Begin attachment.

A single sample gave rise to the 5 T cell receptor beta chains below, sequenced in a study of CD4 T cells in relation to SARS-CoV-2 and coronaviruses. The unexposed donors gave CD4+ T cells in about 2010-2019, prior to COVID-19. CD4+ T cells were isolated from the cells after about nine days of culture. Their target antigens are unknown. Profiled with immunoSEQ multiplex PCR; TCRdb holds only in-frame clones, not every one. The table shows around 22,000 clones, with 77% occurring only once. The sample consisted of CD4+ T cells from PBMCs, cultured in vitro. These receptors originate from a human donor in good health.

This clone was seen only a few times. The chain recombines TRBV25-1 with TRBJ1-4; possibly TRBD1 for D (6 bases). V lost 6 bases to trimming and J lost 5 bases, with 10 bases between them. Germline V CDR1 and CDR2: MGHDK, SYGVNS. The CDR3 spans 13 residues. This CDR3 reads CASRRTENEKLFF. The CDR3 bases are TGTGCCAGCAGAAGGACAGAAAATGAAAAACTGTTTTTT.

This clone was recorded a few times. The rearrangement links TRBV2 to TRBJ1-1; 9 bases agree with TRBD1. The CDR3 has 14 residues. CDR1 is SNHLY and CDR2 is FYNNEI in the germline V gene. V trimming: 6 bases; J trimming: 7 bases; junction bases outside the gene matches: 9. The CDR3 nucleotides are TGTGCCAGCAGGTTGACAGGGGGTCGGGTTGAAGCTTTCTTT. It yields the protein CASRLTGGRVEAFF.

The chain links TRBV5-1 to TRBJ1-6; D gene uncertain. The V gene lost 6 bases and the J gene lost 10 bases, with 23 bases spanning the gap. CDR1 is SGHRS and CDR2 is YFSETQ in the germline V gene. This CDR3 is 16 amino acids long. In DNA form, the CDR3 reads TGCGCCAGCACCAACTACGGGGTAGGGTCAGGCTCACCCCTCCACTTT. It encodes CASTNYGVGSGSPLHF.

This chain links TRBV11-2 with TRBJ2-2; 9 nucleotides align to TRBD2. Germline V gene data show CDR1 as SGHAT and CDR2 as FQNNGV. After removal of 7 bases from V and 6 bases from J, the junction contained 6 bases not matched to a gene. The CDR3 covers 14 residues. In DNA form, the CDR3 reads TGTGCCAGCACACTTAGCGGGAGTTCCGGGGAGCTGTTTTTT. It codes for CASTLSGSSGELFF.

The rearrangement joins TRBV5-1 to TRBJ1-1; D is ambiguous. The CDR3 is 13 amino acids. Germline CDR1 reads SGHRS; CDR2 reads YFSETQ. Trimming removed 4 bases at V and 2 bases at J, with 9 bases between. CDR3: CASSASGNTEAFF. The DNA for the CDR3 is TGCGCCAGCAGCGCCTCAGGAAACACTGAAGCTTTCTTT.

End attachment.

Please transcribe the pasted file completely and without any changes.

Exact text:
A single sample gave rise to the 5 T cell receptor beta chains below, sequenced in a study of CD4 T cells in relation to SARS-CoV-2 and coronaviruses. The unexposed donors gave CD4+ T cells in about 2010-2019, prior to COVID-19. CD4+ T cells were isolated from the cells after about nine days of culture. Their target antigens are unknown. Profiled with immunoSEQ multiplex PCR; TCRdb holds only in-frame clones, not every one. The table shows around 22,000 clones, with 77% occurring only once. The sample consisted of CD4+ T cells from PBMCs, cultured in vitro. These receptors originate from a human donor in good health.

This clone was seen only a few times. The chain recombines TRBV25-1 with TRBJ1-4; possibly TRBD1 for D (6 bases). V lost 6 bases to trimming and J lost 5 bases, with 10 bases between them. Germline V CDR1 and CDR2: MGHDK, SYGVNS. The CDR3 spans 13 residues. This CDR3 reads CASRRTENEKLFF. The CDR3 bases are TGTGCCAGCAGAAGGACAGAAAATGAAAAACTGTTTTTT.

This clone was recorded a few times. The rearrangement links TRBV2 to TRBJ1-1; 9 bases agree with TRBD1. The CDR3 has 14 residues. CDR1 is SNHLY and CDR2 is FYNNEI in the germline V gene. V trimming: 6 bases; J trimming: 7 bases; junction bases outside the gene matches: 9. The CDR3 nucleotides are TGTGCCAGCAGGTTGACAGGGGGTCGGGTTGAAGCTTTCTTT. It yields the protein CASRLTGGRVEAFF.

The chain links TRBV5-1 to TRBJ1-6; D gene uncertain. The V gene lost 6 bases and the J gene lost 10 bases, with 23 bases spanning the gap. CDR1 is SGHRS and CDR2 is YFSETQ in the germline V gene. This CDR3 is 16 amino acids long. In DNA form, the CDR3 reads TGCGCCAGCACCAACTACGGGGTAGGGTCAGGCTCACCCCTCCACTTT. It encodes CASTNYGVGSGSPLHF.

This chain links TRBV11-2 with TRBJ2-2; 9 nucleotides align to TRBD2. Germline V gene data show CDR1 as SGHAT and CDR2 as FQNNGV. After removal of 7 bases from V and 6 bases from J, the junction contained 6 bases not matched to a gene. The CDR3 covers 14 residues. In DNA form, the CDR3 reads TGTGCCAGCACACTTAGCGGGAGTTCCGGGGAGCTGTTTTTT. It codes for CASTLSGSSGELFF.

The rearrangement joins TRBV5-1 to TRBJ1-1; D is ambiguous. The CDR3 is 13 amino acids. Germline CDR1 reads SGHRS; CDR2 reads YFSETQ. Trimming removed 4 bases at V and 2 bases at J, with 9 bases between. CDR3: CASSASGNTEAFF. The DNA for the CDR3 is TGCGCCAGCAGCGCCTCAGGAAACACTGAAGCTTTCTTT.